June 28, 2023
Tour Around Stratford – Tudor Architecture and the life of Shakespeare
Visiting Stratford’s Tudor Buildings
As part of our 6-day Cotswolds self-guided cycle tour, you can take in the sights of Stratford-upon-Avon, visiting some of the historic houses of Shakespeare and his family – from his birthplace to his burial place and Anne Hathaway’s House. We can even take in a matinee or evening performance by the Royal Shakespeare Company – what better place to see Hamlet or Macbeth than in Shakespeare’s hometown?
Stratford-upon-Avon is most famous for being the birthplace of William Shakespeare, and the house where William was born in 1564 remained in the Shakespeare family until 1806. Be sure to visit this incredible cottage and chat to the tour guides stationed in each room for the details of the great bard’s family home. Hear tales of Shakespeare’s family life and get up close to rare objects from the Trust’s world class collections as you discover how the extraordinary William Shakespeare continues to shape our lives today.
The Shakespeare Collection
Other members of the Shakespeare family have houses dotted around the city, such as Nash’s House (inherited by Shakespeare’s daughter Susanna), and of course, his wife Anne Hathaway’s family home about a mile North of the city. It is possible to buy one ticket to see all of these houses, alongside Mary Arden’s farm for a full day out exploring Stratford.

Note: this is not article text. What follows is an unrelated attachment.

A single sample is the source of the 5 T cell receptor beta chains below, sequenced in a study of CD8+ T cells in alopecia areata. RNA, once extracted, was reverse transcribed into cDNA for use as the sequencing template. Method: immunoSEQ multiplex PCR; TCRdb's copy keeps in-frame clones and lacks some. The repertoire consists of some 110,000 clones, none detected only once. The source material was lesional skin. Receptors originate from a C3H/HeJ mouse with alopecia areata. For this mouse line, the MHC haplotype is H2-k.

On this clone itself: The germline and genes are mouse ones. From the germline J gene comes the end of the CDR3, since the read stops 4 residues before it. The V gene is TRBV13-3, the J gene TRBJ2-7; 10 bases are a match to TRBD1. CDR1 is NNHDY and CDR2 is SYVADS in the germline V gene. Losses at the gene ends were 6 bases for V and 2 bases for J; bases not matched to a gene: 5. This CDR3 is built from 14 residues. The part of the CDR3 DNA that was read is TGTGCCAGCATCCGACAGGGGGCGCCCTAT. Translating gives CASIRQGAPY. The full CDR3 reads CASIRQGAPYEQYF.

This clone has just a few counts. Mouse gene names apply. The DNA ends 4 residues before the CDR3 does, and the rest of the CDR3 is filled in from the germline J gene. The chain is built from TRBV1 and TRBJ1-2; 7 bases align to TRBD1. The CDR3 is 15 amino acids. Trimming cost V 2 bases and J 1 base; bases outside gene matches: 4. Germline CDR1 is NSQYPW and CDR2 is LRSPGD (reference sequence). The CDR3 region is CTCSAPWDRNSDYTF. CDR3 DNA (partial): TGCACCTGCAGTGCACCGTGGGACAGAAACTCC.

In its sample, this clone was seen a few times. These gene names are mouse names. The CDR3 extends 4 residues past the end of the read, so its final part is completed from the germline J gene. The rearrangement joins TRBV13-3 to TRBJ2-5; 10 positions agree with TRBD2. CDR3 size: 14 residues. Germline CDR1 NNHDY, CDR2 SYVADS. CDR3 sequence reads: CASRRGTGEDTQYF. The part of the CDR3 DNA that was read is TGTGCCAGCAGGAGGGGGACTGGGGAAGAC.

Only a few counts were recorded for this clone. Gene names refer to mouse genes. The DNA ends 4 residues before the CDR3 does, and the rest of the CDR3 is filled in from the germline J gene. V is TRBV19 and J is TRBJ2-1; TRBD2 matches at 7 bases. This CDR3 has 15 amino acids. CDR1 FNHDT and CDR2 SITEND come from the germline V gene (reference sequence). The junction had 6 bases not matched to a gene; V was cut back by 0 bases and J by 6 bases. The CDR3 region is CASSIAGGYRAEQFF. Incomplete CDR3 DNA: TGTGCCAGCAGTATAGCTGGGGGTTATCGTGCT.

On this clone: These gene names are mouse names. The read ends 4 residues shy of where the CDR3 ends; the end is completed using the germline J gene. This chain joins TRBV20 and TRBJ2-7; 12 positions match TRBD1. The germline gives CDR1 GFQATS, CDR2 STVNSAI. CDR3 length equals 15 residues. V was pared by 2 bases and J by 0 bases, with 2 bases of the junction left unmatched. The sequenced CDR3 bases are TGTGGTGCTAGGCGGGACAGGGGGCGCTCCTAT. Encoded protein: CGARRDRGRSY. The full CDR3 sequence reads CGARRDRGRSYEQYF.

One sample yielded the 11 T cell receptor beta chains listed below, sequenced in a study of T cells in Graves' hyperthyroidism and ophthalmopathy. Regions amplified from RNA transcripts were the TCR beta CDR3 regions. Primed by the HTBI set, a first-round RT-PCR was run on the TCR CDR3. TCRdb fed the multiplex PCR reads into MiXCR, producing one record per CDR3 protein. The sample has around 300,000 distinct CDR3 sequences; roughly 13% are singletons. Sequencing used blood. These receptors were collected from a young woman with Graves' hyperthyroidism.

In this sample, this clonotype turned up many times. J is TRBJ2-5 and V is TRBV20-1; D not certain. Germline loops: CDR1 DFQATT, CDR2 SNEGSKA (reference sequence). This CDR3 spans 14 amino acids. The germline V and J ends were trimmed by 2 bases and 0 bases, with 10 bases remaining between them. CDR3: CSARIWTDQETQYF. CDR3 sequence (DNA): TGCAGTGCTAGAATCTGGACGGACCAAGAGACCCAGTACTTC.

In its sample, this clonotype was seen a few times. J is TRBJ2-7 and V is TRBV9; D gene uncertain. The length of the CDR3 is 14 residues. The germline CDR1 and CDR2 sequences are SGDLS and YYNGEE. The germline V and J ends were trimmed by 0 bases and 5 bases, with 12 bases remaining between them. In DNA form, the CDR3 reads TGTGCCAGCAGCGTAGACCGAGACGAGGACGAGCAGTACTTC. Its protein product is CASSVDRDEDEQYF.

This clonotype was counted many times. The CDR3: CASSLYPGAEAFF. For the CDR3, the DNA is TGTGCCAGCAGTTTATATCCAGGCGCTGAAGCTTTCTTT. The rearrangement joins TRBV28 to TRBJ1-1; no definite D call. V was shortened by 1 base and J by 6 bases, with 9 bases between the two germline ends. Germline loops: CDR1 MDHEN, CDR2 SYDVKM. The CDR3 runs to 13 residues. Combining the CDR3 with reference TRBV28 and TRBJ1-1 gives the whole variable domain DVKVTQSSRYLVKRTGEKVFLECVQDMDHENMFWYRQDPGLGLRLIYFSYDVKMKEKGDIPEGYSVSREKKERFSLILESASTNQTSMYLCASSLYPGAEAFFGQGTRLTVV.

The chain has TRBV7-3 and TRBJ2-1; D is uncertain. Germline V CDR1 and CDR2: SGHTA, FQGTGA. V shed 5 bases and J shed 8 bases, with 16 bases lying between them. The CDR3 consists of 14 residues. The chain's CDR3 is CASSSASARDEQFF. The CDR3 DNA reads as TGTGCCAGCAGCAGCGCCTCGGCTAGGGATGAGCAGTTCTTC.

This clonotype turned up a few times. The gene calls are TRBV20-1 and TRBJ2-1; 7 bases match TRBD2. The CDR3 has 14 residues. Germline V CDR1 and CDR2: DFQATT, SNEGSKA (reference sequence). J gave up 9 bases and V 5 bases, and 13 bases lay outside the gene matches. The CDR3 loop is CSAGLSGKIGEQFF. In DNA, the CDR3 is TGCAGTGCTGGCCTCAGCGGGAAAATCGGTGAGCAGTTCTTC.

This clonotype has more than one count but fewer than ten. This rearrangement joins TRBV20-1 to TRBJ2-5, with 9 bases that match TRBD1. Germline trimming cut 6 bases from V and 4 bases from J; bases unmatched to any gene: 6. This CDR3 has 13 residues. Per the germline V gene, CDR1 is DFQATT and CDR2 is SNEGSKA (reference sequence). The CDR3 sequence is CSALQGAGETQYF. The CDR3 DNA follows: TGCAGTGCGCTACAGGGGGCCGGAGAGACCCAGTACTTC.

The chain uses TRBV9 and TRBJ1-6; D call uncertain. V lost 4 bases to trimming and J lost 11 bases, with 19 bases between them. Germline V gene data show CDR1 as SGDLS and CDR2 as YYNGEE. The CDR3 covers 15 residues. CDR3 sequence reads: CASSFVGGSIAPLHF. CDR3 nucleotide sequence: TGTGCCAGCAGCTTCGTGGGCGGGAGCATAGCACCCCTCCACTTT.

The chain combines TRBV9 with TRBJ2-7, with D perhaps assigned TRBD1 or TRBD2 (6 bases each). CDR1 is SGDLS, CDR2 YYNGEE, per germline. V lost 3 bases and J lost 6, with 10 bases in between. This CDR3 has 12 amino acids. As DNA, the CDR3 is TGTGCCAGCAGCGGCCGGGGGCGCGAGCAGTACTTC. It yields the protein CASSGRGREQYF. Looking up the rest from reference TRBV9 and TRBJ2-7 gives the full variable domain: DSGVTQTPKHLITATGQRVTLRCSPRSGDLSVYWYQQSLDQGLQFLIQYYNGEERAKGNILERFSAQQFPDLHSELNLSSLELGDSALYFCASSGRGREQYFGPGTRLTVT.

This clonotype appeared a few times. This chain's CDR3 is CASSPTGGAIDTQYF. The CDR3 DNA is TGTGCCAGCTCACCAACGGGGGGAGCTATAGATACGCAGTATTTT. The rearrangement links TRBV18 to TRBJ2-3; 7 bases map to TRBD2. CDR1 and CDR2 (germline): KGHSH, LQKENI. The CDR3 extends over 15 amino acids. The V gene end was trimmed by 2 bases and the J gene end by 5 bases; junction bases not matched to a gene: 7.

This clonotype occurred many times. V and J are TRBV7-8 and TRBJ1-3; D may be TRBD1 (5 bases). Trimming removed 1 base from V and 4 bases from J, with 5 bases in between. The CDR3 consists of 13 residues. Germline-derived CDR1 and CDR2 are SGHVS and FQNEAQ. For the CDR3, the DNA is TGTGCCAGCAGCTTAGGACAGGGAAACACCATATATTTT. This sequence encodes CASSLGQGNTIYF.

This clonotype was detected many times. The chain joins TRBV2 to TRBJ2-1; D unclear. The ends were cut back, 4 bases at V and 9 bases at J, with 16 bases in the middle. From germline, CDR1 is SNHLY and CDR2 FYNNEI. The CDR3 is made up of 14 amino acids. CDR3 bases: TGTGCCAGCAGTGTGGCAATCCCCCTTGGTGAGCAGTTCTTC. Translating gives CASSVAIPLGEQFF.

Shakespeare’s Burial place is also open to visitors, for a small donation, in the Church of the Holy Trinity. His gravestone bears an epitaph which Shakespeare himself supposedly wrote. It warns:
Good friend for Jesus sake forbeare,
To dig the dust enclosed here.
Blessed be the man that spares these stones,
And cursed be he that moves my bones.
The Harvard Building in Stratford Upon Avon
Harvard House, to the right of the Garrick Inn (an impressive 14th Century Inn!) was the home of John Harvard’s (the founder of Harvard University) mother, Katherine Rogers. Harvard University, through a British trust, administered the property until 1990 when the Shakespeare’s Birthplace Trust assumed responsibility for it.
Half-Timbering, Shakespeare, and Ye Olde Inns
The most notable architecture in Stratford-upon-Avon is half-timber work, where buildings have an exposed wooden framework, with the rest typically filled with brick, plaster or wattle-and-daub.
Half-timbered houses often have an overhanging upper storey, which added vital space but was also a structural device. It was common courtesy in England for the man to walk on the outer side of the pavement (where there was one), where he was most likely to be splashed by the contents of chamber pots emptied from above.
Can I cycle into Stratford?
Yes! There is a beautiful rail-to-trail cycle track that runs alongside the River Avon from the South and directly into Stratford – in fact it leads you straight to the Church of the Holy Trinity where Shakespeare is buried! Take a look at the Stratford Greenway for more information about this traffic-free route.
Can I see a Shakespeare play in Stratford?
Yes! There are multiple plays running at the Royal Shakespeare Company (RSC), with afternoon and evening performances as well as tours and more! Take a look at the RSC website for more information on which plays are performing and to book tickets.